There is no quit in Japanese legend Caol Uno, even after 23 years of competing in mixed martial arts. The veteran, who fights for Shooto tomorrow, embraces the incorporeal principles of budō.

The aforementioned term translates as ‘martial way,’ and it describes the practices of modern Japanese martial arts. By following them, the 44-year-old Kanagawa native has evolved as an athlete and reached some of the biggest stages in the sport,

“Budō is about balancing happiness and pain, and knowing their purpose. Winning brings happiness, but losing brings sadness,” he explained.

“People who win and progress will need to be kind. People who lose will need to put in the effort to get back up and try again to become a winner. Those attributes can be learned in this old Japanese principle.”

Budō spirit

Uno has carried these ideas with him since he first started to hone his skills as a child, and they helped him to progress from enjoying early successes in Japan to strutting his wares against the best competitors all over the world.

Whenever he won a match, Uno took the time to reflect on his experience in order to level up before the next time he stepped under the lights. He also passed on what he learned to others to help them improve as well.

“Whether in life or sports, learning is continuous. Aside from that, you need to be kind and help those weaker than you,” he said.

“I think that’s the kind of spirit that budō teaches in martial arts and in life. I think it’s important to teach all walks of life that kind of attitude.”

However Uno’s career has had downs as well as ups over the course of the last 23 years. The veteran had to watch his opponent’s hand being raised several times, but he has never let that stop him on his quest for glory.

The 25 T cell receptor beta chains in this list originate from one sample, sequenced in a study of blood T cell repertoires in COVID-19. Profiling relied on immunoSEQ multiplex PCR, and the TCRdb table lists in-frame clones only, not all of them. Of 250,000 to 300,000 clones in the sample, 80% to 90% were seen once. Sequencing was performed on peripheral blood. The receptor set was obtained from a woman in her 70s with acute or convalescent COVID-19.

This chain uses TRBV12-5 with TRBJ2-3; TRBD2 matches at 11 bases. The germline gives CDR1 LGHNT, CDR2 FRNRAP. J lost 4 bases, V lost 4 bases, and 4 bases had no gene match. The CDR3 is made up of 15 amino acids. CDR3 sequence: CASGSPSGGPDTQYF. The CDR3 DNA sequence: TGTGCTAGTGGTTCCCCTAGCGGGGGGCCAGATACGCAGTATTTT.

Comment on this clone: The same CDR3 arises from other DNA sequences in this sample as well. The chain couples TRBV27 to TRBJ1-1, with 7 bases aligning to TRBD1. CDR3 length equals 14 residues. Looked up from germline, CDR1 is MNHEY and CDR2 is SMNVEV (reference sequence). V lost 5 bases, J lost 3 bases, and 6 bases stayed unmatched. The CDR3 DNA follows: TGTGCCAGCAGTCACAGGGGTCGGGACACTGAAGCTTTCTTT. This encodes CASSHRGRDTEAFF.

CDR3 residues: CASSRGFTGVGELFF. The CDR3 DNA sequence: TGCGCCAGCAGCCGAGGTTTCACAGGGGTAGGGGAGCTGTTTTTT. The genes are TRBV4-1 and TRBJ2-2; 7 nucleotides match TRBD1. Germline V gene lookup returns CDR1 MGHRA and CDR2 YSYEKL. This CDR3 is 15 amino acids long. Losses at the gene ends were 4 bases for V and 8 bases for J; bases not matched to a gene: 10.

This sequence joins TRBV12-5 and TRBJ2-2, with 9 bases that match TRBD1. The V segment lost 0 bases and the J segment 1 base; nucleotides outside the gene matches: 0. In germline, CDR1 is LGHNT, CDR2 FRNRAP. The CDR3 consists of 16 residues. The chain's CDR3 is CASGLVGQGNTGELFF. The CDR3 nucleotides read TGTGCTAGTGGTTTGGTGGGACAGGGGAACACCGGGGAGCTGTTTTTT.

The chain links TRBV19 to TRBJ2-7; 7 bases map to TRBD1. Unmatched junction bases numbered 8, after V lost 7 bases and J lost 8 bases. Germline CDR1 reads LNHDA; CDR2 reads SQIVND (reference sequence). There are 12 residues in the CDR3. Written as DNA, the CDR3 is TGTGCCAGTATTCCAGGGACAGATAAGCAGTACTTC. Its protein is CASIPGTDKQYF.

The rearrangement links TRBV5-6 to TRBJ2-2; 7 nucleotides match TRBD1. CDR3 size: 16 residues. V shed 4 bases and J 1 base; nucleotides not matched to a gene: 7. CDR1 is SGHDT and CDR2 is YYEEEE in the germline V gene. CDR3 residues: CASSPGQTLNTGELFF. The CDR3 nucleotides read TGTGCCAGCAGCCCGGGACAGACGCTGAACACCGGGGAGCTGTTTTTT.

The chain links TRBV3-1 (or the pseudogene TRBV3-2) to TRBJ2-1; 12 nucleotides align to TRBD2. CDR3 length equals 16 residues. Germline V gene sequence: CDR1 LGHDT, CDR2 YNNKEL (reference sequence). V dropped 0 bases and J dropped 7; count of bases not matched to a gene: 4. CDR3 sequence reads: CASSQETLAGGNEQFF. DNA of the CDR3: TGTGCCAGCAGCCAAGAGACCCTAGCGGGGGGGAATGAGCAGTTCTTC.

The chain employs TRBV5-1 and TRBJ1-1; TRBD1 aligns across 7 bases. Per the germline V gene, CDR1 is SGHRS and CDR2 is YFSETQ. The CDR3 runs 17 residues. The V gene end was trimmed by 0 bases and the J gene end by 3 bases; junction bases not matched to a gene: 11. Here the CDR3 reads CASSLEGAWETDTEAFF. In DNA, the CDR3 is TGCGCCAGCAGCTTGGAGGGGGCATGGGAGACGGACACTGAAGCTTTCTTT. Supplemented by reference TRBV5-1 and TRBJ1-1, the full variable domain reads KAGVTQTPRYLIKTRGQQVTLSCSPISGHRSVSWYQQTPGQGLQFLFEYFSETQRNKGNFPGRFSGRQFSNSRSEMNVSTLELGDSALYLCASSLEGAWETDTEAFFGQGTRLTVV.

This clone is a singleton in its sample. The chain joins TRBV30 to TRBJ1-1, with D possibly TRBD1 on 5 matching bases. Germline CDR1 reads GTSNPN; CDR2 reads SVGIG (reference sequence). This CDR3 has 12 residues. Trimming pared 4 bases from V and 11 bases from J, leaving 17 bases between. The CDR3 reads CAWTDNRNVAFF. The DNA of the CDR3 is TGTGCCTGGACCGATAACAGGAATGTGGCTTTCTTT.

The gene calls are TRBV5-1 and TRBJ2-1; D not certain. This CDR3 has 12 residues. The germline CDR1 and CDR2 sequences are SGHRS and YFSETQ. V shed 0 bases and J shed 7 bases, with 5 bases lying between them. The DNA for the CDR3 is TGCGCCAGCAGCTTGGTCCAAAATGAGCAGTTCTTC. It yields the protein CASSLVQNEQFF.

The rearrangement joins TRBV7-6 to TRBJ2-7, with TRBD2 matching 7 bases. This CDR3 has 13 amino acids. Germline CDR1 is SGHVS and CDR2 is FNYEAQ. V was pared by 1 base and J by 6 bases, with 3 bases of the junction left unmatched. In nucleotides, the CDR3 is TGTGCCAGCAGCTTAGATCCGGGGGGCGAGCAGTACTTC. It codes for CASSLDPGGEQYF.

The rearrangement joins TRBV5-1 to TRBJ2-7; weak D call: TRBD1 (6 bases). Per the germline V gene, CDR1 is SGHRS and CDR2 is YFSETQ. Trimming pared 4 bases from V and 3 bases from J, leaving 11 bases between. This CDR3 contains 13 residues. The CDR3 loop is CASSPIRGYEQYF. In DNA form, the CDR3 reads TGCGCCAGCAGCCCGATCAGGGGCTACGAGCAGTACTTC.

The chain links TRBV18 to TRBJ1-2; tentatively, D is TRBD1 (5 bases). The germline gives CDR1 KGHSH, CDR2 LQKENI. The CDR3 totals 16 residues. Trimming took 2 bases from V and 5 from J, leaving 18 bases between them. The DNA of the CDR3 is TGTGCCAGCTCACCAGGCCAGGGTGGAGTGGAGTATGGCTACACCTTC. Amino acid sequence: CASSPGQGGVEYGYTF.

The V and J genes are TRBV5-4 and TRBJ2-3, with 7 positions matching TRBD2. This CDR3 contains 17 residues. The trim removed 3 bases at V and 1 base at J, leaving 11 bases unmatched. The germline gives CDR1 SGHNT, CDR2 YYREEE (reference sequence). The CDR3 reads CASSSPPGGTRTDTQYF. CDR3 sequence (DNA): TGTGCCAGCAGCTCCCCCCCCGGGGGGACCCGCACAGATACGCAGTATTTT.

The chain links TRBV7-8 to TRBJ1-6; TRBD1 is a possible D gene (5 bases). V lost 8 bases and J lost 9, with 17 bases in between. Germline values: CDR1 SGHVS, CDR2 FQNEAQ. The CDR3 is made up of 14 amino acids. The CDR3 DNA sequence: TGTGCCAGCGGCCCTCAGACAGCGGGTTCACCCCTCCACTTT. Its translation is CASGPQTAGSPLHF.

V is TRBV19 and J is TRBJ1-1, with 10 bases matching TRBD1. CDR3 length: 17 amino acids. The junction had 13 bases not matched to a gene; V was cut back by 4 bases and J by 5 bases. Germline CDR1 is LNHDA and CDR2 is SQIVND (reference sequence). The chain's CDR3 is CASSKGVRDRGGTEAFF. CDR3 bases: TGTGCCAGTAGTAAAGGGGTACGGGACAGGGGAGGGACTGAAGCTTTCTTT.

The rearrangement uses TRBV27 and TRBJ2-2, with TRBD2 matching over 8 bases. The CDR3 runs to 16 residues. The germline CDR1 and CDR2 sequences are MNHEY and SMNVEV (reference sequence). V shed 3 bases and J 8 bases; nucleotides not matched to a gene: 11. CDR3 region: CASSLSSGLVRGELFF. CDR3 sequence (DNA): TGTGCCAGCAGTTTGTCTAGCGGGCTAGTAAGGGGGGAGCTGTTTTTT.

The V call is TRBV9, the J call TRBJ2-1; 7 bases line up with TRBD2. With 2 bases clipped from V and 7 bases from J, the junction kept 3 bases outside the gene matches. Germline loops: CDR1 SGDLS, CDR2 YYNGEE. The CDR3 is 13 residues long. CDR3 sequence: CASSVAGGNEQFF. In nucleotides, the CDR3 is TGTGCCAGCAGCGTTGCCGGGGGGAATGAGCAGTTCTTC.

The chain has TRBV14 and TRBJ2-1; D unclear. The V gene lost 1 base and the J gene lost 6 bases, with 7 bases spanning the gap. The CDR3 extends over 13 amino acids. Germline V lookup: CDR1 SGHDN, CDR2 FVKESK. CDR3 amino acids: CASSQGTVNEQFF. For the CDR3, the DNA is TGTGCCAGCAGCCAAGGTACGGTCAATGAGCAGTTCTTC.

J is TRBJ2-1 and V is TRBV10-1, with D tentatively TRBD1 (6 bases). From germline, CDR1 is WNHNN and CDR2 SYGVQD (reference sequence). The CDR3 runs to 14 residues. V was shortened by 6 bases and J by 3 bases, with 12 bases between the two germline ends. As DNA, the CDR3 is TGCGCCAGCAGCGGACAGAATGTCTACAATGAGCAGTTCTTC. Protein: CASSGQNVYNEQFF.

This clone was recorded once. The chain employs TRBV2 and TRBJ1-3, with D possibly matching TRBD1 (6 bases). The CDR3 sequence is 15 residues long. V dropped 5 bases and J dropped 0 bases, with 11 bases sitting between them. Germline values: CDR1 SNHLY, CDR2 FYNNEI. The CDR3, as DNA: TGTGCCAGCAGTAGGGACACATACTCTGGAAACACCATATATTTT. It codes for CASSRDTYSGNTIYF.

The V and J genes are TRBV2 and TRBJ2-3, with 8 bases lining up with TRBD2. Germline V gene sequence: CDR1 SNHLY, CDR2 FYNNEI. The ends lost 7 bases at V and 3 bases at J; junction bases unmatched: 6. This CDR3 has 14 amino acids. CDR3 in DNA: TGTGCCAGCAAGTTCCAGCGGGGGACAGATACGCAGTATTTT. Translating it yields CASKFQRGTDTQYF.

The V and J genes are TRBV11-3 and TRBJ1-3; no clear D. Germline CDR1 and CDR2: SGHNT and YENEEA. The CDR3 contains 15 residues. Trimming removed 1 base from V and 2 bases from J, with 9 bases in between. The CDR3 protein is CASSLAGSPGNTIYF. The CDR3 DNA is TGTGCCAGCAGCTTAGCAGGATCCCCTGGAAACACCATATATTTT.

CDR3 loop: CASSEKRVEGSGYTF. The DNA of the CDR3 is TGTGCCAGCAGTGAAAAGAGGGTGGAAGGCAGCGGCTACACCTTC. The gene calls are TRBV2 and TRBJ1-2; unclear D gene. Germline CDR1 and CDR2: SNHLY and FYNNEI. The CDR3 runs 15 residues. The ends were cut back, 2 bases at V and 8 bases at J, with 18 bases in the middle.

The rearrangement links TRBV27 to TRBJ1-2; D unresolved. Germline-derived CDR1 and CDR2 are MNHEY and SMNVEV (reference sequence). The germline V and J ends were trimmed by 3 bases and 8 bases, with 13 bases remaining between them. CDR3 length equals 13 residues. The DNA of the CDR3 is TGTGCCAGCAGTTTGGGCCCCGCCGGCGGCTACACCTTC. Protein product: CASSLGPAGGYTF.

Drive and hunger

Uno knows that defeat is inevitable in MMA where perfect records are not protected, and fighters are put to the test every time they strap on four-ounce gloves.

According to the two-time UFC lightweight title challenger and former Shooto lightweight champion, the key is to accept those setbacks and use them to learn and develop.

“It’s about maintaining your drive and hunger. Also, you have to welcome changes and challenges. In this sport, you’ll experience highs and lows. Of course, losing might make your ambition falter, but you gain something significant by losing. I’ve learned a lot by losing. It’s not the end when you lose,” Uno stated.

“You stack those losses up, and what you get in return are a new perspective and great lessons. I know that from experience. By understanding that, I’m able to maintain my ambition and the courage to continue my career. That’s why I am still here,” he added.

Uno will fight for the 59th time this Sunday. He is slated to lock horns with German Markus Held in a three-round featherweight encounter at Shooto 30th Anniversary Tour 8th Round, which takes place at the iconic Korakuen Hall in Tokyo.

Losing streak

He has not won a single bout since April 2016 when he submitted Jung Ho Hwang in the second round with a rear-naked choke. In addition, he lost four of his last five outings, including a unanimous decision defeat to Duane van Helvoirt at Shooto 30th Anniversary Tour in May.

Uno is coming to the tail-end of his illustrious career but he has learned from 58 previous battles and is confident of beating the young German,

“I think once you start to lose the fire to compete, it is your sign to retire and say goodbye. Whether you win or lose, it’s important to think about further improving yourself. I still feel that, even at my age. I’ll keep going as long as I have that mindset,” he shared.

Uno believes his opponent is primarily a grappler. But he is confident of tasting victory in the MMA ring for the first time since 2016,

“My opponent likes to have the fight on the ground. It’s fine with me. I am ready for anything. I plan to attack with a mix of striking and ground game. He is young, but he hasn’t faced someone like me,” he warned.